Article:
Underground (1995) (Not Rated)
















Emir Kusturica's Pamle d'Or winning film "Underground" is a mess of emotions and narrative. It's so jumbled and confused that the viewer is left almost angry trying to keep up with its mad antics. Then again, it's also a film about war, government, and the result of ignorance...so is that permissible?
Set in the times of WWII in Yugoslavia, "Underground" appears to be a black comedy for the first part. As the characters try to out wit the Germans and the Allies—founding their own coalition of Communism—there is a sick sense of humor as bits and pieces of people and animals are thrown around with the bombs.
Marko (Predrag Manojlovic) and his buddy Blacky (Lazar Ristovski) are the ring leaders of the movement to keep Yugoslavia separate from the rest of the world during the war. They want things to remain as they are, but this is hard to do when bombs are dropped on the city and everything is destroyed. Taking refuge in a cellar, only Marko and Blacky dare to venture out to the town, and only then because of love...
Natalija (Mirjana Jokovic) is the source of attention for Blacky, who sees her on the side even though he has a pregnant wife. As things start to heat up, Blacky's wife is killed which leaves the door open for him to make his move...which he does in caveman fashion.
Natalija seems to be in love with a German officer named Franz and that is something unacceptable to Blacky for a number of reason—the most obvious one being that she is not with him.
An actress of the stage, Natalija is taken away by Blacky to the cellar where now a congregation of survivors have huddled together for refuge.
But things are not what they seem.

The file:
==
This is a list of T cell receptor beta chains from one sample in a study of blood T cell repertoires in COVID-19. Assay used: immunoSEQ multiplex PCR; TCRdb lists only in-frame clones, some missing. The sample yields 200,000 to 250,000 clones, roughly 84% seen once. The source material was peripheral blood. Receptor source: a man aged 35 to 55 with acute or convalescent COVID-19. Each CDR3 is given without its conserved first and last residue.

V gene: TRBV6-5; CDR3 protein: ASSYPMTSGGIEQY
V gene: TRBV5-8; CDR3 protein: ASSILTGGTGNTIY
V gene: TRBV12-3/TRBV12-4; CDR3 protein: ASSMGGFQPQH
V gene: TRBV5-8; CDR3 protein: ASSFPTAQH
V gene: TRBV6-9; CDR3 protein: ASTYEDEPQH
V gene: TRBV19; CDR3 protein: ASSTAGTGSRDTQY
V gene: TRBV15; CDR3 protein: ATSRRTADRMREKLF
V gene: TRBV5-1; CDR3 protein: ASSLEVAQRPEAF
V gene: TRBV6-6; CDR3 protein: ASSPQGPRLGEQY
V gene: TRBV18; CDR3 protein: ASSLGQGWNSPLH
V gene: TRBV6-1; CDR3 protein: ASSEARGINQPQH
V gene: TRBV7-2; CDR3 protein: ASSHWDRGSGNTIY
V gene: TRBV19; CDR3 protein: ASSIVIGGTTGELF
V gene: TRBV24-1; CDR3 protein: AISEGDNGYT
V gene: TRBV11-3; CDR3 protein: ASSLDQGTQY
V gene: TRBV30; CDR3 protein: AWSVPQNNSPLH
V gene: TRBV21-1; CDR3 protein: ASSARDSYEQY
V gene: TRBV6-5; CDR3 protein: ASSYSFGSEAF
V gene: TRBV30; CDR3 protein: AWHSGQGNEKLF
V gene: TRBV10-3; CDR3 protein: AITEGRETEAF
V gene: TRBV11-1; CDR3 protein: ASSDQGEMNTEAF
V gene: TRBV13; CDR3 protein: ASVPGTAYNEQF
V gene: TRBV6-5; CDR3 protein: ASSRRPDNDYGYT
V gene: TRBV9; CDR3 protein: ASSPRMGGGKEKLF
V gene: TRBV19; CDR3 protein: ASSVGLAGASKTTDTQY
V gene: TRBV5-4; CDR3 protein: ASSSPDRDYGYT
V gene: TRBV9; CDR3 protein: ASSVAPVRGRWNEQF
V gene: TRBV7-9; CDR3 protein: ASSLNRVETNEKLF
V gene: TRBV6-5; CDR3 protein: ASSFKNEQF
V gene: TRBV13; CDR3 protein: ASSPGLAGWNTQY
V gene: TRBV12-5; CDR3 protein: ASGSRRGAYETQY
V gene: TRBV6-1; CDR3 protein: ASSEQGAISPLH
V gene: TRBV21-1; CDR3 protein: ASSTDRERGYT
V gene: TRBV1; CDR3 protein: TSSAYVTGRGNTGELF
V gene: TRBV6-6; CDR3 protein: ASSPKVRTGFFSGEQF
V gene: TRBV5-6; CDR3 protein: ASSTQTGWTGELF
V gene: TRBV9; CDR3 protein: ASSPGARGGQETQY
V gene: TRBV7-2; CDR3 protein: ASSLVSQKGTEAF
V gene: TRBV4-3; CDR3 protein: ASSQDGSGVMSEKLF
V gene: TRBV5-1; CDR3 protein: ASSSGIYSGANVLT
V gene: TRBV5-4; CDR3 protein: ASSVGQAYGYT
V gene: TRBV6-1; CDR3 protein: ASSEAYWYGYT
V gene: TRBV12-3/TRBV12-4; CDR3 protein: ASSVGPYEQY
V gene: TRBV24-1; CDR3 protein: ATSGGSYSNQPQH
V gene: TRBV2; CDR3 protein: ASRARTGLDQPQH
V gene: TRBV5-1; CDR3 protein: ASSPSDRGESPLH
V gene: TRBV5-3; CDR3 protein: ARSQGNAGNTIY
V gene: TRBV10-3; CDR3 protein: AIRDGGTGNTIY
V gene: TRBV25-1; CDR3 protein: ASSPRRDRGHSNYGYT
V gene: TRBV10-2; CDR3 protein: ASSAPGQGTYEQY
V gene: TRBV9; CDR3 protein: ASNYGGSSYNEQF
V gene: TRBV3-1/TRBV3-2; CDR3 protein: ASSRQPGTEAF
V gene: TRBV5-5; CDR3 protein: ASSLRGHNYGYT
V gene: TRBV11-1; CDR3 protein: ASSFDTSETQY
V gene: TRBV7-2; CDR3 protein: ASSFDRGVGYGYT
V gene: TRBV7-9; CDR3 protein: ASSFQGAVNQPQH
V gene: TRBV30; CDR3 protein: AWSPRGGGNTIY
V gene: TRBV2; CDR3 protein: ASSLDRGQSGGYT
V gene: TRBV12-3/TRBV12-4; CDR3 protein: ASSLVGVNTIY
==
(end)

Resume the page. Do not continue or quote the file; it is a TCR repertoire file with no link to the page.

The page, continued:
For a movie that borders on three hours, "Underground" feels like the shortest movie. It's so zany and annoyingly catchy that it whizzes by and before you know it, the movie's end credits are rolling up. They are large problems with the movie, notably the way it skips here and there and leaves the viewer to catch up. If it was supposed to be a cerebral movie, maybe this would be acceptable; but not really. Of course, when the end result is painted for us, the times we were left in the dark are somewhat forgivable.
A movie that spans over fifty years, "Underground"—despite itself—feels very genuine in an Orwellian way. The movie asks a question of power, but doesn't make the mistake of getting too hung up on the politics of the movie rather than the story itself.
Surreal, unnatural, freaky, and hilarious—"Underground" is an entity in of itself and I'm sure that it would be impossible to find a movie that is its equal...but would you want to?
Predrag Manojlovic gives a star performance here with a layered role that seems almost too hopeless to find anything human within, yet he does.
Kusturica here fashions a movie that is meant to be satire, enraging, and a love letter to nationalism. It mocks everything there is possible to mock and always in the most horrible method.
Still, the emotional power of "Underground" is what surprises you. It is a sneaky picture with the remarkable ability to move and though the last thirty minutes are nothing short of miraculous, you have to remember the whole picture. A weak beginning that builds into one of the most original movies of the past two decades, "Underground" is.....quite something.















Score: ★★★

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